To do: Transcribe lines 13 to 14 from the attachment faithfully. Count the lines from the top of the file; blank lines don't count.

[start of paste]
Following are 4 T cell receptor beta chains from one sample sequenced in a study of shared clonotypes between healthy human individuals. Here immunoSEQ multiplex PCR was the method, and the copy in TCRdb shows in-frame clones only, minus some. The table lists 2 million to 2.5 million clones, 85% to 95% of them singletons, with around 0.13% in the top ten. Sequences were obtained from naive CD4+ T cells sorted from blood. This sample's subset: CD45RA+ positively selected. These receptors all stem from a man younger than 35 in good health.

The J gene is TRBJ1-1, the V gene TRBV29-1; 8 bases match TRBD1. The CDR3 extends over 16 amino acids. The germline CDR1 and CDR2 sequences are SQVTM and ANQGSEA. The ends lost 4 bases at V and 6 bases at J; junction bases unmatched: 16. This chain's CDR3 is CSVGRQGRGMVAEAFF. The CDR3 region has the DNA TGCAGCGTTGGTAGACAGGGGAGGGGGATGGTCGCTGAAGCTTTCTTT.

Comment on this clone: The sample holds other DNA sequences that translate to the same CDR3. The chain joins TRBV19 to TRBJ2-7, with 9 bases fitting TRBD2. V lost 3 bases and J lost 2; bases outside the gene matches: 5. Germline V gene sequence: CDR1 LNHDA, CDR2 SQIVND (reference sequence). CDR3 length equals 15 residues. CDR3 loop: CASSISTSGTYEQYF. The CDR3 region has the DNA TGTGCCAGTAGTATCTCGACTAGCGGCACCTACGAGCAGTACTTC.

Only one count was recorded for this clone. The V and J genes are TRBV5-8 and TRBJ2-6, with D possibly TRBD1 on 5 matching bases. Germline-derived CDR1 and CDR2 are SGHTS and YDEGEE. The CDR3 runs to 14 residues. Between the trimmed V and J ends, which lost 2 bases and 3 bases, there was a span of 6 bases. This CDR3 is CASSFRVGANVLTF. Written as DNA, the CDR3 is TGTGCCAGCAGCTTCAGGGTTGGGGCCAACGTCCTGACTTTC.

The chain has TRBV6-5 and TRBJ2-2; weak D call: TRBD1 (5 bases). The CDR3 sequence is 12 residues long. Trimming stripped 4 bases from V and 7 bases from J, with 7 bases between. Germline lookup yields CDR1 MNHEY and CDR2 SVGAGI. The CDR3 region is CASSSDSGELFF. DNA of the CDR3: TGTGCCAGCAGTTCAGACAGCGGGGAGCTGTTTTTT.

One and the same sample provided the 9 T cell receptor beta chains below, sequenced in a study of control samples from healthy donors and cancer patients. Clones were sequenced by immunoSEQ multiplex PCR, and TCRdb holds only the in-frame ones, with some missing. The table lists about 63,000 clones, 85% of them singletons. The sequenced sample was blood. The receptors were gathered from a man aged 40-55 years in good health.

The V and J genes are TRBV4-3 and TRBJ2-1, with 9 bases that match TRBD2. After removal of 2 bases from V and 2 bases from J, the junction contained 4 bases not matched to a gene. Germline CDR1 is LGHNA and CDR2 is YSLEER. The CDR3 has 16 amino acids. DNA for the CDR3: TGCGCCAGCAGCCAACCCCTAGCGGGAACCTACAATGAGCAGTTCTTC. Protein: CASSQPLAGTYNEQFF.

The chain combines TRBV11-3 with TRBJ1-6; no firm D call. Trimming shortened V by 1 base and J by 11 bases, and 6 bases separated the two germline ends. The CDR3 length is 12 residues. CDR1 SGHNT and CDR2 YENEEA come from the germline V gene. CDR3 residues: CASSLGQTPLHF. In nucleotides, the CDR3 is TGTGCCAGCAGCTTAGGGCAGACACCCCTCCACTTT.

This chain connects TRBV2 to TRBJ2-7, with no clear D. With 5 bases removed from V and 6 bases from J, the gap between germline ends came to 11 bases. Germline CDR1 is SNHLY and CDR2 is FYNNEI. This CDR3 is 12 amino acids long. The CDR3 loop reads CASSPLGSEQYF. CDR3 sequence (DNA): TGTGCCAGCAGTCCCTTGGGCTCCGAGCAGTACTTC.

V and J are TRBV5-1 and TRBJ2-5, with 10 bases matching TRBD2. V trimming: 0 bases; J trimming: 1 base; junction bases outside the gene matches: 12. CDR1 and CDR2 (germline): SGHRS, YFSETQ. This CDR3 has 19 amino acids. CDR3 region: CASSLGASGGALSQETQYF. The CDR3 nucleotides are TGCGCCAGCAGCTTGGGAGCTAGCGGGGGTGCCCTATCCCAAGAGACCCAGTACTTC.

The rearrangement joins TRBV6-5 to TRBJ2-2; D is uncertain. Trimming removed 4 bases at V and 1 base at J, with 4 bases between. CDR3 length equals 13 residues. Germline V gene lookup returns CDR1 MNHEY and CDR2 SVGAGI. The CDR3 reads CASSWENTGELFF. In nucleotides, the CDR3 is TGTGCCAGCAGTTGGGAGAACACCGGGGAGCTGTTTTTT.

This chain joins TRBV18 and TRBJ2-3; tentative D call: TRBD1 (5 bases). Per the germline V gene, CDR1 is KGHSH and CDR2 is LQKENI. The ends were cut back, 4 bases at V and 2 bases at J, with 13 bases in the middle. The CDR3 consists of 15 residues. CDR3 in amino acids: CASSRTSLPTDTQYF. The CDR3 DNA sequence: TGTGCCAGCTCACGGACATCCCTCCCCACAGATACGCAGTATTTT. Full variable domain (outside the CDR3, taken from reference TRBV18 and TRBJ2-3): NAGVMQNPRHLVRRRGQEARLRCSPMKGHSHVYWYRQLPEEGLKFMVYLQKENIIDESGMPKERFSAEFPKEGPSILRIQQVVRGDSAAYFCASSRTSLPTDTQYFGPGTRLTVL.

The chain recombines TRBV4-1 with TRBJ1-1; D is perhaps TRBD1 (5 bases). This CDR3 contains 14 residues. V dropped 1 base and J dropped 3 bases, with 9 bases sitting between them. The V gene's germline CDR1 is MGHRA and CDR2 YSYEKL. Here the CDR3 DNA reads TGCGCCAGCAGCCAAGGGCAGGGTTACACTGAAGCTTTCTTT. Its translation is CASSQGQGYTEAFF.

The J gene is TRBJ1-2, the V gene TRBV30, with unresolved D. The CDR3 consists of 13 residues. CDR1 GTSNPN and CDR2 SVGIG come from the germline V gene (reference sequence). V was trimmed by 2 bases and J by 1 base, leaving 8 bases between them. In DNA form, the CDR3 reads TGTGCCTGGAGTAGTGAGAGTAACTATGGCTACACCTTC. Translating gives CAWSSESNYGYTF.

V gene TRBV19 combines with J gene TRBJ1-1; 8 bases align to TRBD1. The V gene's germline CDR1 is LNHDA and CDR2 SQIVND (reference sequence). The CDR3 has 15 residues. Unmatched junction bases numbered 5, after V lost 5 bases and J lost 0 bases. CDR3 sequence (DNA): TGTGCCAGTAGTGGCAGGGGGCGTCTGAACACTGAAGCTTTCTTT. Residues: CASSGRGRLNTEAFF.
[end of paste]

The chain recombines TRBV4-1 with TRBJ1-1; D is perhaps TRBD1 (5 bases). This CDR3 contains 14 residues. V dropped 1 base and J dropped 3 bases, with 9 bases sitting between them. The V gene's germline CDR1 is MGHRA and CDR2 YSYEKL. Here the CDR3 DNA reads TGCGCCAGCAGCCAAGGGCAGGGTTACACTGAAGCTTTCTTT. Its translation is CASSQGQGYTEAFF.

The J gene is TRBJ1-2, the V gene TRBV30, with unresolved D. The CDR3 consists of 13 residues. CDR1 GTSNPN and CDR2 SVGIG come from the germline V gene (reference sequence). V was trimmed by 2 bases and J by 1 base, leaving 8 bases between them. In DNA form, the CDR3 reads TGTGCCTGGAGTAGTGAGAGTAACTATGGCTACACCTTC. Translating gives CAWSSESNYGYTF.